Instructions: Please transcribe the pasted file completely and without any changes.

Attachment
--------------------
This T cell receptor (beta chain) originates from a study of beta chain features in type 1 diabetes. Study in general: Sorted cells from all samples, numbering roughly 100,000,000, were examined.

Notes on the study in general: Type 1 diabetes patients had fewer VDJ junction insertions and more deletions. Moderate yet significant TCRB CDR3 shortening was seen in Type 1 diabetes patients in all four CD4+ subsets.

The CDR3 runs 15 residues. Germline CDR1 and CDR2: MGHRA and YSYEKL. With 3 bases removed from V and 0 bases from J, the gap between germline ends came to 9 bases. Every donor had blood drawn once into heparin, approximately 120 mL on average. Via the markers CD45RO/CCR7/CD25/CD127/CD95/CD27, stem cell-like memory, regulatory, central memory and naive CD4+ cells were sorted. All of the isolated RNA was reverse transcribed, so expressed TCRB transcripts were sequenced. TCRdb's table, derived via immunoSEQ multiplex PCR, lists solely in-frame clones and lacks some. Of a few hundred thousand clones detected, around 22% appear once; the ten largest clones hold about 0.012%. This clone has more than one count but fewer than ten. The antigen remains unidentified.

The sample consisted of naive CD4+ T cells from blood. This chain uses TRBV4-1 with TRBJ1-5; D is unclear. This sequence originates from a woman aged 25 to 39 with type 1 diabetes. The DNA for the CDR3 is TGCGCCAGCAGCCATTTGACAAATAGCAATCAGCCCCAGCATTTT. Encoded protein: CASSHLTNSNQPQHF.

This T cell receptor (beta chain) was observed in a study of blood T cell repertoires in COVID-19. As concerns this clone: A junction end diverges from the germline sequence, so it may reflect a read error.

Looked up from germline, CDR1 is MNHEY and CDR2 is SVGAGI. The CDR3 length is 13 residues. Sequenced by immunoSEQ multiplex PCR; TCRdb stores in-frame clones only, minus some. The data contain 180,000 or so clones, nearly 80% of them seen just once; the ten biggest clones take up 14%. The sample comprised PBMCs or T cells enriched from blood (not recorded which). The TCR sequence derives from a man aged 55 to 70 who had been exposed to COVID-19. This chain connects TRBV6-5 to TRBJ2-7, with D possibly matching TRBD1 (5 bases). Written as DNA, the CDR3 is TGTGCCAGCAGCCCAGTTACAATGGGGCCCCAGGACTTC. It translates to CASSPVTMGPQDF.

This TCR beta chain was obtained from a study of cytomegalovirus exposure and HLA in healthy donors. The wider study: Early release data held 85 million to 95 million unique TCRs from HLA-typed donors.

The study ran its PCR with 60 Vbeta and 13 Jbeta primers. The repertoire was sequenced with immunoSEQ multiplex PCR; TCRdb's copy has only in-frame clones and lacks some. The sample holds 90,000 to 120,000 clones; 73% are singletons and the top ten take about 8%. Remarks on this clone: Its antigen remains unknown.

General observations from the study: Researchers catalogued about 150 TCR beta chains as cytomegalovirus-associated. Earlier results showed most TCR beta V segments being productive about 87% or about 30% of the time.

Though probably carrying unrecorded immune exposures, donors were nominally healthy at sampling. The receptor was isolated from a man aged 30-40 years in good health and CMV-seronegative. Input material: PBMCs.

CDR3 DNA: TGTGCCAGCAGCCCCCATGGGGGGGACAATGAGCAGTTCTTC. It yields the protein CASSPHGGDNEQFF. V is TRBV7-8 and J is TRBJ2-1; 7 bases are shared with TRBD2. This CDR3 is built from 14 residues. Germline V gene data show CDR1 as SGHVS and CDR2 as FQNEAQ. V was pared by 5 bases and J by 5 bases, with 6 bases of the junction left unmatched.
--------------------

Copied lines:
This T cell receptor (beta chain) originates from a study of beta chain features in type 1 diabetes. Study in general: Sorted cells from all samples, numbering roughly 100,000,000, were examined.

Notes on the study in general: Type 1 diabetes patients had fewer VDJ junction insertions and more deletions. Moderate yet significant TCRB CDR3 shortening was seen in Type 1 diabetes patients in all four CD4+ subsets.

The CDR3 runs 15 residues. Germline CDR1 and CDR2: MGHRA and YSYEKL. With 3 bases removed from V and 0 bases from J, the gap between germline ends came to 9 bases. Every donor had blood drawn once into heparin, approximately 120 mL on average. Via the markers CD45RO/CCR7/CD25/CD127/CD95/CD27, stem cell-like memory, regulatory, central memory and naive CD4+ cells were sorted. All of the isolated RNA was reverse transcribed, so expressed TCRB transcripts were sequenced. TCRdb's table, derived via immunoSEQ multiplex PCR, lists solely in-frame clones and lacks some. Of a few hundred thousand clones detected, around 22% appear once; the ten largest clones hold about 0.012%. This clone has more than one count but fewer than ten. The antigen remains unidentified.

The sample consisted of naive CD4+ T cells from blood. This chain uses TRBV4-1 with TRBJ1-5; D is unclear. This sequence originates from a woman aged 25 to 39 with type 1 diabetes. The DNA for the CDR3 is TGCGCCAGCAGCCATTTGACAAATAGCAATCAGCCCCAGCATTTT. Encoded protein: CASSHLTNSNQPQHF.

This T cell receptor (beta chain) was observed in a study of blood T cell repertoires in COVID-19. As concerns this clone: A junction end diverges from the germline sequence, so it may reflect a read error.

Looked up from germline, CDR1 is MNHEY and CDR2 is SVGAGI. The CDR3 length is 13 residues. Sequenced by immunoSEQ multiplex PCR; TCRdb stores in-frame clones only, minus some. The data contain 180,000 or so clones, nearly 80% of them seen just once; the ten biggest clones take up 14%. The sample comprised PBMCs or T cells enriched from blood (not recorded which). The TCR sequence derives from a man aged 55 to 70 who had been exposed to COVID-19. This chain connects TRBV6-5 to TRBJ2-7, with D possibly matching TRBD1 (5 bases). Written as DNA, the CDR3 is TGTGCCAGCAGCCCAGTTACAATGGGGCCCCAGGACTTC. It translates to CASSPVTMGPQDF.

This TCR beta chain was obtained from a study of cytomegalovirus exposure and HLA in healthy donors. The wider study: Early release data held 85 million to 95 million unique TCRs from HLA-typed donors.

The study ran its PCR with 60 Vbeta and 13 Jbeta primers. The repertoire was sequenced with immunoSEQ multiplex PCR; TCRdb's copy has only in-frame clones and lacks some. The sample holds 90,000 to 120,000 clones; 73% are singletons and the top ten take about 8%. Remarks on this clone: Its antigen remains unknown.

General observations from the study: Researchers catalogued about 150 TCR beta chains as cytomegalovirus-associated. Earlier results showed most TCR beta V segments being productive about 87% or about 30% of the time.

Though probably carrying unrecorded immune exposures, donors were nominally healthy at sampling. The receptor was isolated from a man aged 30-40 years in good health and CMV-seronegative. Input material: PBMCs.

CDR3 DNA: TGTGCCAGCAGCCCCCATGGGGGGGACAATGAGCAGTTCTTC. It yields the protein CASSPHGGDNEQFF. V is TRBV7-8 and J is TRBJ2-1; 7 bases are shared with TRBD2. This CDR3 is built from 14 residues. Germline V gene data show CDR1 as SGHVS and CDR2 as FQNEAQ. V was pared by 5 bases and J by 5 bases, with 6 bases of the junction left unmatched.